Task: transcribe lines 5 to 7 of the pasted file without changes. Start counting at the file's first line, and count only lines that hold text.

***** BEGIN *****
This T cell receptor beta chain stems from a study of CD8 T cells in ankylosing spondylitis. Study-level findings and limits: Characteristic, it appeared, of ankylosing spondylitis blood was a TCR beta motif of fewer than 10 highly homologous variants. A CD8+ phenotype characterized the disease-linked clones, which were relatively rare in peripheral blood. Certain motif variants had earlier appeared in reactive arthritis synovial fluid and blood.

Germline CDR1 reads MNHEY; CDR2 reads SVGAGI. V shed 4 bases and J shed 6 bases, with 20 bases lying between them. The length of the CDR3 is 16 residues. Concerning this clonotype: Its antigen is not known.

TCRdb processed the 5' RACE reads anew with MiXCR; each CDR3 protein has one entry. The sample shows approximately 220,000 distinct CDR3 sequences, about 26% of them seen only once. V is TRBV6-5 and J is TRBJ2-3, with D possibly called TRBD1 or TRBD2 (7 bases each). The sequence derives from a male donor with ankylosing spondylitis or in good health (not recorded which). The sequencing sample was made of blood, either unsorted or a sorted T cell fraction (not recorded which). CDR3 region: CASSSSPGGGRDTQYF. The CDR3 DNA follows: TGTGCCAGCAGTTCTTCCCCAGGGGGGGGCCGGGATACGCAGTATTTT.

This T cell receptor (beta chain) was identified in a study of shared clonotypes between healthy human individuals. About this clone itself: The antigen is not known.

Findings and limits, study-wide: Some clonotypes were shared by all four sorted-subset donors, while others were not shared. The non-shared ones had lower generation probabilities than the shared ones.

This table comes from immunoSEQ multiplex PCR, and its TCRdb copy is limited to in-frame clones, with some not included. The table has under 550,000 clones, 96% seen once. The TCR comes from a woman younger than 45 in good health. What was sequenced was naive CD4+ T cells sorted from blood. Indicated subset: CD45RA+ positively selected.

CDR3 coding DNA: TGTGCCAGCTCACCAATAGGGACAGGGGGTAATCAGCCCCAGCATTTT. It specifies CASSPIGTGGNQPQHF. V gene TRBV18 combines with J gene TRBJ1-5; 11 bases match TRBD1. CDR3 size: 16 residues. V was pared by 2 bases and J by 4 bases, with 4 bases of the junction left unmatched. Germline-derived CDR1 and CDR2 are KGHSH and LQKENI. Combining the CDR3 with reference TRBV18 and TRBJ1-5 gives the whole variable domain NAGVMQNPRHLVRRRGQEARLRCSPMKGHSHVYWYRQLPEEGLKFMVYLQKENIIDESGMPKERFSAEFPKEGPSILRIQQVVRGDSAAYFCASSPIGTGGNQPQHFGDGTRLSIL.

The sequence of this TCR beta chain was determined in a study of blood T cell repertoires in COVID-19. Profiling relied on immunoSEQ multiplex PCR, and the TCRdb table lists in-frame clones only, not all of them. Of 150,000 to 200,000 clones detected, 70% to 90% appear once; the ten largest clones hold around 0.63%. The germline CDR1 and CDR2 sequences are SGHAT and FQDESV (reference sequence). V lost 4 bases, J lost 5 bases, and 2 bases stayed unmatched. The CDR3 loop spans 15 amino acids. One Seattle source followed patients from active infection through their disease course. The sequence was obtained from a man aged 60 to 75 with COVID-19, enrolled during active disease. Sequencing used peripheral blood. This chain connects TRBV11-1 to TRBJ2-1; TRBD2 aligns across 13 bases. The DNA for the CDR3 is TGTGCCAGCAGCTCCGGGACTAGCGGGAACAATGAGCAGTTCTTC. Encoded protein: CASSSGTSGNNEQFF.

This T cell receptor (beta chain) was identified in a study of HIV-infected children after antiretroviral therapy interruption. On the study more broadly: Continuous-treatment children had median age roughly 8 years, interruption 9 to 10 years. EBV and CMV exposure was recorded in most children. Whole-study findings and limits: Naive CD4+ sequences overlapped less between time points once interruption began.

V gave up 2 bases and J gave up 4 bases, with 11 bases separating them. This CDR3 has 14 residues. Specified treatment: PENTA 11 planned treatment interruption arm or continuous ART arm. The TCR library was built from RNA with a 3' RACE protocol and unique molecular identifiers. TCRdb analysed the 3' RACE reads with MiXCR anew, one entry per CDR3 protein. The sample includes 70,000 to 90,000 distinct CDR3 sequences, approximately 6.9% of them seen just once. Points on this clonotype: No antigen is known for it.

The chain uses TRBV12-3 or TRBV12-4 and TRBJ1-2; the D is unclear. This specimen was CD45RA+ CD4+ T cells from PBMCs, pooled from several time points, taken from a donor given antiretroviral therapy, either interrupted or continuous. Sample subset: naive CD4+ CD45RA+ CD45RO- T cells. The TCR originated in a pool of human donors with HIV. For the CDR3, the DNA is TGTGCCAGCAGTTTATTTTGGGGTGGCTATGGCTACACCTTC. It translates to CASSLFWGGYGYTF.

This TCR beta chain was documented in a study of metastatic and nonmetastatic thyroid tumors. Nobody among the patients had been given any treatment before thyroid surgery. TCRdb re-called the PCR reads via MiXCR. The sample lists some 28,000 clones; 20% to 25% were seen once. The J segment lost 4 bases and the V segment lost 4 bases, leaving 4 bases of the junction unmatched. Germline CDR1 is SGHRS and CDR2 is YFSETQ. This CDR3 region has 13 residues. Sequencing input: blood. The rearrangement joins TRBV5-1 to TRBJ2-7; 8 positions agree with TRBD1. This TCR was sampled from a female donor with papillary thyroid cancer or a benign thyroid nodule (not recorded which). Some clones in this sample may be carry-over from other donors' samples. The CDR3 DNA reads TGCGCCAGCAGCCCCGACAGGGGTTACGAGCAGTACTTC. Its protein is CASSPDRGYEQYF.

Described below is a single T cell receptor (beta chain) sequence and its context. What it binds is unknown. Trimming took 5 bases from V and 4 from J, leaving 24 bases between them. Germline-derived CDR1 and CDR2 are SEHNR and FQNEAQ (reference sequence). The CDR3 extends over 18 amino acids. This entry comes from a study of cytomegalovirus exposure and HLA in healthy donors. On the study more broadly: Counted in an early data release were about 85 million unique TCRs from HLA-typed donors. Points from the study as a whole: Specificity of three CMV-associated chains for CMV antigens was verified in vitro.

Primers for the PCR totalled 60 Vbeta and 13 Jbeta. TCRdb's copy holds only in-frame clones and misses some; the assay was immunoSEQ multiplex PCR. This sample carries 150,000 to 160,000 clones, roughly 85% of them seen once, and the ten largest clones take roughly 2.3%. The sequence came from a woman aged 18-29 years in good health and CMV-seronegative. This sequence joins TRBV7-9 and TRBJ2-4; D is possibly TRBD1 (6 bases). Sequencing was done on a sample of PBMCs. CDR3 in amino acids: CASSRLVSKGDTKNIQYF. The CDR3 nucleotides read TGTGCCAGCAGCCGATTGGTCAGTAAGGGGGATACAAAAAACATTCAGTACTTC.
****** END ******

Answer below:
Findings and limits, study-wide: Some clonotypes were shared by all four sorted-subset donors, while others were not shared. The non-shared ones had lower generation probabilities than the shared ones.

This table comes from immunoSEQ multiplex PCR, and its TCRdb copy is limited to in-frame clones, with some not included. The table has under 550,000 clones, 96% seen once. The TCR comes from a woman younger than 45 in good health. What was sequenced was naive CD4+ T cells sorted from blood. Indicated subset: CD45RA+ positively selected.

CDR3 coding DNA: TGTGCCAGCTCACCAATAGGGACAGGGGGTAATCAGCCCCAGCATTTT. It specifies CASSPIGTGGNQPQHF. V gene TRBV18 combines with J gene TRBJ1-5; 11 bases match TRBD1. CDR3 size: 16 residues. V was pared by 2 bases and J by 4 bases, with 4 bases of the junction left unmatched. Germline-derived CDR1 and CDR2 are KGHSH and LQKENI. Combining the CDR3 with reference TRBV18 and TRBJ1-5 gives the whole variable domain NAGVMQNPRHLVRRRGQEARLRCSPMKGHSHVYWYRQLPEEGLKFMVYLQKENIIDESGMPKERFSAEFPKEGPSILRIQQVVRGDSAAYFCASSPIGTGGNQPQHFGDGTRLSIL.